Great news for motorcycle racing fans; the Isle of Wight have announced their plans to hold a road race meeting on closed roads there in October next year.

Since HM Government changed the laws regarding motorsport on UK public roads two years ago, motorcycle racing can now take place as they have done for years in the Isle of Man and Ireland.

The Isle of Wight tourist officials have been working feverishly since then to organise an event over there, being well aware of the massive boost to the local economy an event like this could bring to the island.

The planned circuit, to be known as the Diamond Road Races, is 12.5 miles long, encompassing the picturesque villages of Chale, Kingston and Showell and a fast five-mile coastal section.

Having seen video footage of that section, I'm sure speeds of 200mph will be easily attained by modern Superbikes.

Gary Thompson MBE, clerk of the course for the TT, Steve Plater, former TT winner and now TV presenter, and former Honda race chief Neil Tuxworth are all involved, bringing their wealth of experience to the project.

Two practice days are planned on the Thursday and Friday prior to racing that will take place on the Saturday and Sunday.

The meeting will at first cater for superbikes, Supersport and lightweight machines and a sidecar demonstration, with the possibility of electric bikes being added to the programme in 2022.

The exact dates are to be announced after the 2021 BSB calendar has been published, as the organisers are hoping to attract many of the TT and British Superbike stars and riders and fans from northern Europe.

The island boasts more hotels and accommodation than the Isle of Man, so finding a room should not be difficult.

Barrow-based Graham Wilcock, who provides bikes and support for Manxman Mike Evans, is seriously considering supporting this inaugural event. Watch this space.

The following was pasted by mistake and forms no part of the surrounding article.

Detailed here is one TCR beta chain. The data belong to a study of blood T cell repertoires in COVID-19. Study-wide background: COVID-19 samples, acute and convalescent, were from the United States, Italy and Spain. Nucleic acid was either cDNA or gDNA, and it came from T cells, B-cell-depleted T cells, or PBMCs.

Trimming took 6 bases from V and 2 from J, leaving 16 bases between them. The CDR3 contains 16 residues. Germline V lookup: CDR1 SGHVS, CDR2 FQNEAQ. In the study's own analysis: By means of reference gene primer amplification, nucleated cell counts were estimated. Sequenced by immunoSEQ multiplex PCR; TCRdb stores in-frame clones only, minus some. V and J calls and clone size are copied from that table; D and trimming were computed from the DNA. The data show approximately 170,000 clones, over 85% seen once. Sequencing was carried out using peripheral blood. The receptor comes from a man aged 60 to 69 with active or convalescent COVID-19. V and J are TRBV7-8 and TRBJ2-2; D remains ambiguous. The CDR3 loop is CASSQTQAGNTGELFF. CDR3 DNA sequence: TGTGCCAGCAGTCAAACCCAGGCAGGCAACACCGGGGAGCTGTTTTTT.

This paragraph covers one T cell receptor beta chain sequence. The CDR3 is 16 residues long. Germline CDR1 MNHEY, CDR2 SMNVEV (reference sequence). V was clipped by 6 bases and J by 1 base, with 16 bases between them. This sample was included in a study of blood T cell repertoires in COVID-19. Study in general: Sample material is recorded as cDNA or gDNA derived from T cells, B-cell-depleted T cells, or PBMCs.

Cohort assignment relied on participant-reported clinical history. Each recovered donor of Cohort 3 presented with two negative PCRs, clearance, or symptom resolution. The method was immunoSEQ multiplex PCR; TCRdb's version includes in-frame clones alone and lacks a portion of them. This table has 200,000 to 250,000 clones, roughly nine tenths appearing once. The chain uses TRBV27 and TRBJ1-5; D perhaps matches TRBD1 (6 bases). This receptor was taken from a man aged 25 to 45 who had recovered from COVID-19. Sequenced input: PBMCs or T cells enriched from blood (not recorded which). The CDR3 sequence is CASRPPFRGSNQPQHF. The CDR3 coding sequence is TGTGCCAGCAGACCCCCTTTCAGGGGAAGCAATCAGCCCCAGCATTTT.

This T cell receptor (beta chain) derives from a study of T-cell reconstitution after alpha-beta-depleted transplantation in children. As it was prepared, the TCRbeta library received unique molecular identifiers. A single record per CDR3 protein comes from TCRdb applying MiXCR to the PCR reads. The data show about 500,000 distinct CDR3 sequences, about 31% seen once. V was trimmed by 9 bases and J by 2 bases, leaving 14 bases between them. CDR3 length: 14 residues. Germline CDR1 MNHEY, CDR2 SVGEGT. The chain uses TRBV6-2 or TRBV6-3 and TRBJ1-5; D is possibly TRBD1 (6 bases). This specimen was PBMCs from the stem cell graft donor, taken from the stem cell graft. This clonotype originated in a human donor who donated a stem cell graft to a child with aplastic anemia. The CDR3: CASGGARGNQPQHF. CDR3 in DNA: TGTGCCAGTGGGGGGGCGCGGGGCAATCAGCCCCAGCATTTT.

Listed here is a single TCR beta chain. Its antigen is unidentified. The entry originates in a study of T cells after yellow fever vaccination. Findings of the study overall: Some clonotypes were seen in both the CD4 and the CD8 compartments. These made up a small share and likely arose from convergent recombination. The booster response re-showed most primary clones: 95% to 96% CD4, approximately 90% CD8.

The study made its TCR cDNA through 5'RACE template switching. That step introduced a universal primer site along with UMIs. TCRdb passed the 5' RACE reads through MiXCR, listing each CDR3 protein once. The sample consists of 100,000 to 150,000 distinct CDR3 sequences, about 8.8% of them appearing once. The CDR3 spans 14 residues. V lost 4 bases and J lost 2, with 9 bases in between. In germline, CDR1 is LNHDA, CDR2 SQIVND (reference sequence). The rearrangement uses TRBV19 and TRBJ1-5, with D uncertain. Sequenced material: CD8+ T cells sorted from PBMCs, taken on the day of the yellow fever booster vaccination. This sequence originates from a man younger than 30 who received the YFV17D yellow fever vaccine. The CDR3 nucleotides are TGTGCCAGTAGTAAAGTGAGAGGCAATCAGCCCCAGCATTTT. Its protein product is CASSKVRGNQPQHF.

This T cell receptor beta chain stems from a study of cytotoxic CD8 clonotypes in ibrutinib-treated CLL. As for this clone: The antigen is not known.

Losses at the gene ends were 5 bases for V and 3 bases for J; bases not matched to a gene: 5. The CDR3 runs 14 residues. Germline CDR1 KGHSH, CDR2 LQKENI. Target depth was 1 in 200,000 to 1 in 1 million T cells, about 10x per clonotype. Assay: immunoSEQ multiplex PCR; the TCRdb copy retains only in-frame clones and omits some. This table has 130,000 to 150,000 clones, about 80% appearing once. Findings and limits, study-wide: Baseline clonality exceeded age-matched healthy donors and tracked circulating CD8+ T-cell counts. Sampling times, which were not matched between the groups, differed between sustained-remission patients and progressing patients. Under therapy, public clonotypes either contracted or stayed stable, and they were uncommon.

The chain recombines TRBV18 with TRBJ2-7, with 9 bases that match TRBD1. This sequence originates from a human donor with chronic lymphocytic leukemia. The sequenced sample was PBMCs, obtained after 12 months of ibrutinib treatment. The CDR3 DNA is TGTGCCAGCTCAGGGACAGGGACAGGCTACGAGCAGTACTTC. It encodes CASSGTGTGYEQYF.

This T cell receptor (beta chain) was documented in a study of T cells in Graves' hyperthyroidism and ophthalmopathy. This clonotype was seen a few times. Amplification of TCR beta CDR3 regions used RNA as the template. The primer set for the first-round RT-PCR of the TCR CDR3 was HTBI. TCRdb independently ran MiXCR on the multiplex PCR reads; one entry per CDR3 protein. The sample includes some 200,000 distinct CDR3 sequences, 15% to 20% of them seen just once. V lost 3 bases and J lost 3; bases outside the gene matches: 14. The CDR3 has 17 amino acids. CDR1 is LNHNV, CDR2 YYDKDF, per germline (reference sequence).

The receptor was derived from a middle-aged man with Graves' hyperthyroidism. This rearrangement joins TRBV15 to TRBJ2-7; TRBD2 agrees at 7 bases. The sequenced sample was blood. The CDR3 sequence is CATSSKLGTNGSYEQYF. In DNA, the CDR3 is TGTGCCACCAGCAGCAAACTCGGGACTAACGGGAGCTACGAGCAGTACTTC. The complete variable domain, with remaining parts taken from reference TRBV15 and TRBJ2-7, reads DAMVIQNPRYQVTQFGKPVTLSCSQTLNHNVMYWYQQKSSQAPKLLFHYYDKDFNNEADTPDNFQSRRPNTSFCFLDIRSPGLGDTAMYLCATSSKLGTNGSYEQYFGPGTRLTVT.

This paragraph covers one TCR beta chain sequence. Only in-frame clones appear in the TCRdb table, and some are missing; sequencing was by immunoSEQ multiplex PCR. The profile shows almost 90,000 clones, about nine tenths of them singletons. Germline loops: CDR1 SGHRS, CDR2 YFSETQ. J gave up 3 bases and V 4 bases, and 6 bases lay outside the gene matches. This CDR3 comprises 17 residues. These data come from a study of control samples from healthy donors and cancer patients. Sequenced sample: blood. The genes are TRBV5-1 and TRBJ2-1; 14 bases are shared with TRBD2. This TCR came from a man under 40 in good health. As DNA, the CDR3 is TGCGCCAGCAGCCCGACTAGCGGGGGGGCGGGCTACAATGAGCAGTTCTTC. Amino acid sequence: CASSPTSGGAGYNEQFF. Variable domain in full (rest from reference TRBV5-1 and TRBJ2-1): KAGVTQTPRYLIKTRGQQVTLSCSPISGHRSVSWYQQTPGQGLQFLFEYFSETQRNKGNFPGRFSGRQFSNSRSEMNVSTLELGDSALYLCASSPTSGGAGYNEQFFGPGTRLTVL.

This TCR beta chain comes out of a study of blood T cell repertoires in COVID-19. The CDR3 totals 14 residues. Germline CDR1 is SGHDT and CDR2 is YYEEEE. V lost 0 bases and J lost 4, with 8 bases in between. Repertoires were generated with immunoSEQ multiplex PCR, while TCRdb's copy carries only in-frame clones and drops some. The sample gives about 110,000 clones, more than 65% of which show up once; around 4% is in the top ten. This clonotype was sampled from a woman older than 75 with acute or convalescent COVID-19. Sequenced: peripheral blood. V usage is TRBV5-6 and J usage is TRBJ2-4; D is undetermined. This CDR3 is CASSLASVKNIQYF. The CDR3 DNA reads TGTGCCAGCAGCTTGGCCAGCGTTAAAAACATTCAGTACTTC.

Isle of Man, Isle of Wight, surely it's now time to start looking at the Isle of Walney as a northern venue?

* There was some encouraging news this week for the creditors of Norton Motorcycles, who went into receivership in February, owing millions following the mismanagement by CEO Stuart Garner.

His 'statement of affairs' in regard to Norton Motorcycles UK Ltd recently published, indicates there is enough funding to pay back all of the creditors, including customers who had placed deposits on new machines.

Former employee John Russel, now acting CEO, has assured all outstanding orders will be honoured by new owners Indian company TVR. Russel himself was one of the main bidders when the company came up for sale.

The new owners are already looking to expand and are already advertising for 15 new roles to be filled, and have big plans to go racing again.

TT legend John McGuinness may now get paid his £60,000 contract fees and bonus money he's still owed too.

* The roar of classic scrambles machines returns to South Cumbria next Sunday at the County Showground near Crooklands when the Westmorland Motor Club put on their annual Nostalgia Scramble for machines of bygone times.

The noise from classic four stroke marques such as Ariel, Triumph, BSA, Velocette and Tribsa, will be mingled with the familiar sounds of screaming two stroke powered machines like Greeves, Villiers, DOT and many of the early Japanese twin shock models.

Barrow`s Martin Reid is competing on an early twin shock Yamaha and Mike Walker is swapping the tarmac for dirt this weekend to race a 250cc DOT.

I was really looking forward to seeing and hearing these iconic machines in action again, but due to the present Covid restrictions it's competitors only and no spectators can be admitted. Ah well, maybe next year?

* A leading spokesman for the Motorcycle Action Group, who do so much campaigning for safer conditions for motorcyclists, is understandably outraged at the lack of consideration given to motorcyclists in the latest review of the Highway code announced last week.

The consultation, titled 'Review of the Highway Code to improve safety for horse riders cyclists and pedestrians' makes no reference to the most statistically at risk and most vulnerable road users, the motorcycling fraternity.

MAG`s director of campaigns and political engagement Colin Brown was quoted recently as saying: "This is a shocking demonstration of the lack of care and welfare of the most vulnerable road user group on the road.

"We will not be silent until our right for a safe road environment is recognised."

He`s calling on the department to immediately revise the wording to include motorcycle users.